Making friends as an adult can be a challenge
Choose a hobby for real-life social networking
When Katie Patel moved to Iowa in spring 2011 she was new to the Midwest and out of her comfort zone.
Between college, moving and marriage, this wasn’t the first time Patel was faced with starting over socially.
She turned to a hobby she enjoys — knitting — and sought out others with a similar passion by starting “The Cedar Rapids Knitting Group” on Meetup.com.
“I was in a similar group in Los Angeles and I knew when I moved to Iowa that it was going to be one of the top things I missed,” says Patel of Solon. “If you find something that makes you happy, like knitting ... stick with it and surround yourself with like-minded people.”
Meetup.com is a popular online way to find like-minded people.
It’s one solution to a not altogether uncommon problem — making friends as an adult.
“In school, we are all pretty much in the same life stage, but after school, there are endless branches of where life takes us,” says Yue Xu, founder of Singlefied.com, an online site similar to dating websites but solely for finding friends. “As a result, it’s a lot harder to find people in similar life stages although we may be in similar age ranges.”
Once you age out of parent-arranged playdates, alphabetized seating charts, after-school activities and college dorm assignments, just how is a person supposed to go about meeting someone with whom to share a laugh, not a lifetime?
It’s hard enough trying to meet someone for a romantic relationship. At least, then, if you find someone’s single, it’s fair to assume they’re also on the market, so to speak.
“It is harder as you are no longer in a situation where everyone is looking to connect with someone,” says Sarah Blake, therapist with Blake Psychotherapy & Associates in Maryland. “You are in an adult world, where people have different lives and different levels of need. Some adults are perfectly set with their immediate family at home. Some have wonderful neighbors and friends from high school and college, and do not have the time or the need for anyone else.”
Life isn’t the movies. People rarely approach someone at the grocery store with an invitation to dinner.
It’s easy to assume everyone around you has filled their friend quota. That’s why you must be proactive.
“It’s really important to take the initiative and to get involved,” says Alexis Conason, a licensed psychologist in New York City. “It’s a big step, but you really have to find the courage within you to search for those networks, to find your community.”
Wendy DeCora of Iowa City followed that advice. A Harry Connick Jr. fan, DeCora found an entire network of friends through a forum on the singer and actor’s official website. DeCora eventually flew to New York to attend one of Connick’s shows and meet more than a dozen women from the site’s online fan forum.
In the years since that first meeting, DeCora has taken several group trips with this group. It’s also how she met two of her best friends.
“None of us were there looking to meet other friends,” DeCora says. “We went there looking for people who share our obsession, our love, and fell into this big group of awesome people. I just happened to pick the best two and run away with them.”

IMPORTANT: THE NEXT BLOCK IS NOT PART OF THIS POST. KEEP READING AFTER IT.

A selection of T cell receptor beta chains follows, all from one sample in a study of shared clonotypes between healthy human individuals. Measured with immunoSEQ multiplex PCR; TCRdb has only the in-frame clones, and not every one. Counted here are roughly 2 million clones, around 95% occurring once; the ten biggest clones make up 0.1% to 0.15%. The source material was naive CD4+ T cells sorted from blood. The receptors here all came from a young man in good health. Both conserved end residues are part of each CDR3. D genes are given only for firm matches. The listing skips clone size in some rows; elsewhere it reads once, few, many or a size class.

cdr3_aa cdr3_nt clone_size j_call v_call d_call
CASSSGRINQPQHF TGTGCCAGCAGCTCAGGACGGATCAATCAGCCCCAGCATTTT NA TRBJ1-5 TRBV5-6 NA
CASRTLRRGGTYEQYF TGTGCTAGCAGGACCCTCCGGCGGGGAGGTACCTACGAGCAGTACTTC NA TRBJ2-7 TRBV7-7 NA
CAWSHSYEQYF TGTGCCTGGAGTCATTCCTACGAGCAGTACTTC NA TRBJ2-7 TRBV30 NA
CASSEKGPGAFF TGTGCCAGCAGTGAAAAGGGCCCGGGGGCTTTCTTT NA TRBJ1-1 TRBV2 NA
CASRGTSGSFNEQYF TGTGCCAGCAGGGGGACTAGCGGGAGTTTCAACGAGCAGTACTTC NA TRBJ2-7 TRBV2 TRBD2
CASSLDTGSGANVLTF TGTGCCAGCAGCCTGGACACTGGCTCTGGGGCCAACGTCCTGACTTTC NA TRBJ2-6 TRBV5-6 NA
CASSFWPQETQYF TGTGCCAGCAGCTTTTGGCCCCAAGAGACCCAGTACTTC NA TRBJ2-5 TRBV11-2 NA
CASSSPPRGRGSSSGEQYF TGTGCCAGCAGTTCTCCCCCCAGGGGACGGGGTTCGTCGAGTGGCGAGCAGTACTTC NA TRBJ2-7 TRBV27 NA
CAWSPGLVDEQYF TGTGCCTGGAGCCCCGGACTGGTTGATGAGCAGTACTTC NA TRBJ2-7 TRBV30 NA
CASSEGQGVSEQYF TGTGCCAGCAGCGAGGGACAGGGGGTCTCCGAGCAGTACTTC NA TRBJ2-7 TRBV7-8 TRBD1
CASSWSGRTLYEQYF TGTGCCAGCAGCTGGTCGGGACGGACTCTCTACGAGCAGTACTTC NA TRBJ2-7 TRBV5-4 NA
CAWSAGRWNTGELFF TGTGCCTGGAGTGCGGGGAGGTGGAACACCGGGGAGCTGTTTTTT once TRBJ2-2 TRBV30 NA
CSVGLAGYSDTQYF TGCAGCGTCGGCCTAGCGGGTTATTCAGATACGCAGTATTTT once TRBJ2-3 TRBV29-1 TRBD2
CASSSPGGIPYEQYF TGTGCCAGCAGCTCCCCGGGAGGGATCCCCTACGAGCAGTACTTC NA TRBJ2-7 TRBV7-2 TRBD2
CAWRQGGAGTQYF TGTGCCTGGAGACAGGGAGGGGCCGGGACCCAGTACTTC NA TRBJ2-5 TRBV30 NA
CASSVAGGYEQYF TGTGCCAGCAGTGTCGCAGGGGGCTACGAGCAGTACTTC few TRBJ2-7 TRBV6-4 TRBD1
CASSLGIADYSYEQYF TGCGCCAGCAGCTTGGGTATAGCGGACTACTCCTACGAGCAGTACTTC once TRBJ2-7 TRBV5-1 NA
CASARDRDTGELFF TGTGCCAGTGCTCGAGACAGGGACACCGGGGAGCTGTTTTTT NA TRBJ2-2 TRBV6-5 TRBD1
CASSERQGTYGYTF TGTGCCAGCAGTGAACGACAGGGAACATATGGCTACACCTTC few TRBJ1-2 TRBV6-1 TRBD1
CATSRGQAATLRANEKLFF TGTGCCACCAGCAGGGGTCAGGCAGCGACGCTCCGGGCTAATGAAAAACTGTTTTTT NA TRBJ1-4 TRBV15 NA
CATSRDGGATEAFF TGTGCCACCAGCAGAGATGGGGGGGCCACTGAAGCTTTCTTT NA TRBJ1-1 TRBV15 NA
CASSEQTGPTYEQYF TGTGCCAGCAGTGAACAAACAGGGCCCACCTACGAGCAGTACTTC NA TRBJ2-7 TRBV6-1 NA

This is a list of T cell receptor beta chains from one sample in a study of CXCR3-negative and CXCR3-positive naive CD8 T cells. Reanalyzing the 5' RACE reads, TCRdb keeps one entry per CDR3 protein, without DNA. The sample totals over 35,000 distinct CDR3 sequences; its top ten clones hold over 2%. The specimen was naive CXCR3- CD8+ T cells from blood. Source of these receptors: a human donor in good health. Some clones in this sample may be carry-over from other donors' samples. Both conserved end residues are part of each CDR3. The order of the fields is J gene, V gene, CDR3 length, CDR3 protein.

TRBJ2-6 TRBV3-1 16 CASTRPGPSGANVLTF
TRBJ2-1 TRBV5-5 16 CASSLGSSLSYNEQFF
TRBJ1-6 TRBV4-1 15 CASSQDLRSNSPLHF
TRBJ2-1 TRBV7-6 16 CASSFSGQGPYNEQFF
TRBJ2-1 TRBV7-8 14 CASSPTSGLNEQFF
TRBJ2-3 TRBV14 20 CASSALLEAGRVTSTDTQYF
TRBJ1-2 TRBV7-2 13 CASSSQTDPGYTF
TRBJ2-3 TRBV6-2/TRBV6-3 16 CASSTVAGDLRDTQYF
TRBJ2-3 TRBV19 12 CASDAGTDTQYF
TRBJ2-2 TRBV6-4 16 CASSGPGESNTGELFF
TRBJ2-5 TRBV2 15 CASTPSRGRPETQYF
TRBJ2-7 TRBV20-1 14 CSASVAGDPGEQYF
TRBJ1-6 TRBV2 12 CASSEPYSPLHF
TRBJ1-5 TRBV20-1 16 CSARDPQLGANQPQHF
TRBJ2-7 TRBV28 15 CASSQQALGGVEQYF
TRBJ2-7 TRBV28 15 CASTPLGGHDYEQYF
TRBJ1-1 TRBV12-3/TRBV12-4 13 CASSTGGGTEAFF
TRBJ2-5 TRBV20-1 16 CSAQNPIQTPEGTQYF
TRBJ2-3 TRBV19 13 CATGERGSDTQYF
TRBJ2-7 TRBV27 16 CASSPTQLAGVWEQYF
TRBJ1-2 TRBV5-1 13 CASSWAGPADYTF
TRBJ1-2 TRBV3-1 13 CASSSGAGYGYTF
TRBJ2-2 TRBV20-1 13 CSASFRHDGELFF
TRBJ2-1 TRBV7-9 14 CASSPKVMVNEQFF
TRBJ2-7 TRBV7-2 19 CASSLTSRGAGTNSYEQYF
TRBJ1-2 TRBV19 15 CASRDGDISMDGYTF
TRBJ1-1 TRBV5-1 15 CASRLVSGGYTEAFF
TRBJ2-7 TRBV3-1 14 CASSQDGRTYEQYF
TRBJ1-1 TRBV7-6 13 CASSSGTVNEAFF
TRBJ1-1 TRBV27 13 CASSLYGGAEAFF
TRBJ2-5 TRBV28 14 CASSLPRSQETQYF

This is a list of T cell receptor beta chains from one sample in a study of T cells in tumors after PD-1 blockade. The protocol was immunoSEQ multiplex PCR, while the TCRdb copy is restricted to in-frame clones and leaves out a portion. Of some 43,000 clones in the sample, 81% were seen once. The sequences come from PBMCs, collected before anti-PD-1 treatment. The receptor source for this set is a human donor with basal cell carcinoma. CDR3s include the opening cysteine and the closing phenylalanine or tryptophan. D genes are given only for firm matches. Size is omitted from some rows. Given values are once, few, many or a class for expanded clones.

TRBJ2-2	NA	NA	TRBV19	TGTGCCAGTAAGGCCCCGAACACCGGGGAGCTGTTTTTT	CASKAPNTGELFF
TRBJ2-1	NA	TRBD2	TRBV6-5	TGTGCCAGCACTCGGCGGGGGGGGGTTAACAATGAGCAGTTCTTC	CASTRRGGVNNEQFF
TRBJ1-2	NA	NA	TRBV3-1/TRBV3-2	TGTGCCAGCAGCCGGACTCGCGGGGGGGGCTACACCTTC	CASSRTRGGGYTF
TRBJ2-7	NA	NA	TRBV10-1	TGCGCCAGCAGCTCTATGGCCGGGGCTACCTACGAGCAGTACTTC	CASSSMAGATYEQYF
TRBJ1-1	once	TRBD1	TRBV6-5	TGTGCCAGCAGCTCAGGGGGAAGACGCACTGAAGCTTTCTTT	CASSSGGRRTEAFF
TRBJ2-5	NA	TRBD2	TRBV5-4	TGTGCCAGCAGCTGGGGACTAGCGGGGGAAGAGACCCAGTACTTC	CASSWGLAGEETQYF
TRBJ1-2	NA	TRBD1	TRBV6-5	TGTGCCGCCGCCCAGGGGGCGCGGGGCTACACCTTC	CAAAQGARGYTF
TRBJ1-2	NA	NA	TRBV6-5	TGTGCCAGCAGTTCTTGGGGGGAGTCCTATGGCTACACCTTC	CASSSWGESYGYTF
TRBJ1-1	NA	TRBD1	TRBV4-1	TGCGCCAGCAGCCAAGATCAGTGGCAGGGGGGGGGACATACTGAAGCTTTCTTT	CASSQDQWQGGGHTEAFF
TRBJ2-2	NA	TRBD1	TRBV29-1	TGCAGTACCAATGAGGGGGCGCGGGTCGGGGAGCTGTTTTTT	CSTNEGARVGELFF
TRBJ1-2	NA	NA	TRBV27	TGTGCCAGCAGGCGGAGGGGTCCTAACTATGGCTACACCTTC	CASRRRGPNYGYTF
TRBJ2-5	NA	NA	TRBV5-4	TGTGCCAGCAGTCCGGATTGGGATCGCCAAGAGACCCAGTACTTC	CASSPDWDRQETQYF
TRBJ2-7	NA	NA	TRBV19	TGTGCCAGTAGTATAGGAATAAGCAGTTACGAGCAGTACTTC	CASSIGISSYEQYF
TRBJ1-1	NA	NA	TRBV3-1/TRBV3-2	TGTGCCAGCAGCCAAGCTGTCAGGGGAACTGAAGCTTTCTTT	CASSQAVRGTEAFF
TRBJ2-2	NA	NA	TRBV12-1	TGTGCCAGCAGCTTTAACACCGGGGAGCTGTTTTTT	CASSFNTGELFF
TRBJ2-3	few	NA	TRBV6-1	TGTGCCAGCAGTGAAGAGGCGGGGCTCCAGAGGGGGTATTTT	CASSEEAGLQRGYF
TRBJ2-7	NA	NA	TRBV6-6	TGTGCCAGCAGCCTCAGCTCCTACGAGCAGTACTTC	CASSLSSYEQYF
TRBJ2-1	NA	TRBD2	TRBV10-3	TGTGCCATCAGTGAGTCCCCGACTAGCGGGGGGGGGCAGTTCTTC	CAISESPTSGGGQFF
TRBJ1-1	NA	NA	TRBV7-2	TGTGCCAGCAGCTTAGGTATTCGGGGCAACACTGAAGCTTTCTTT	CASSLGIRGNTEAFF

Just like when dating, the experts suggest starting with a group. Join a gym or a church or seek groups with shared interests either online on sites like Meetup.com or in person.
Joining a group isn’t enough. Once that connection is established, adults need to initiate a conversation.
“You can’t connect with people if you’re reading a book in the corner,” Blake says. “A person has to be willing to take a step.”
She has this tip: “Look for the person who looks more uncomfortable than (you) do. Go up to them first, say hello, and you have an ally for the rest of the evening.”
Making friends as an adult is similar to dating in other ways, too. One person may feel a connection when another doesn’t. Maybe someone doesn’t have time to cultivate a new friendship. Others might not feel pressured to make friends and are content to remain acquaintances. Or maybe an extended conversation reveals you have less in common than previously thought.
And that’s OK.
“Be judicious,” says Dr. Ramani Durvasula, a licensed clinical psychologist in California and author of “You Are WHY you Eat: Change Your Food Attitude, Change Your Life. “Trust your gut and if you don’t like them, this isn’t second grade. You don’t have to be their friend.”
Just keep looking.
“Hold on to the faith,” Blake says. “There are friends out there for everybody. You just have to find them.”
Make New Friends
- Before you set out to make new friends, ask yourself what you are looking for in a friend. Knowing what you want will help you find like-minded people.
- Because large groups play a role in connecting adults, take time to discover what truly interests you. It will be easier and less threatening for you to start making new friendships if you already have something in common with the people you are meeting.
- Join a gym or take a class; anything that forces you into regular contact with people. Take “saying hello” a step further by asking someone out to coffee after class.
- Seek out volunteer opportunities, whether in the community, church or your child’s school. This may not lead to close friendships, but it will get you used to talking to new people while doing something good.
- Draw on existing networks. If you are already belong to a church, temple, political group, etc., invite a subgroup of folks to your home or to go out on the basis of shared interests.
- Take the leap from acquaintance to friend. If there’s someone at work you can see yourself hanging out with after hours, ask them to dinner.
- Have a friendship party. Each guest brings a friend, giving everyone the same opportunity to expand their social circle.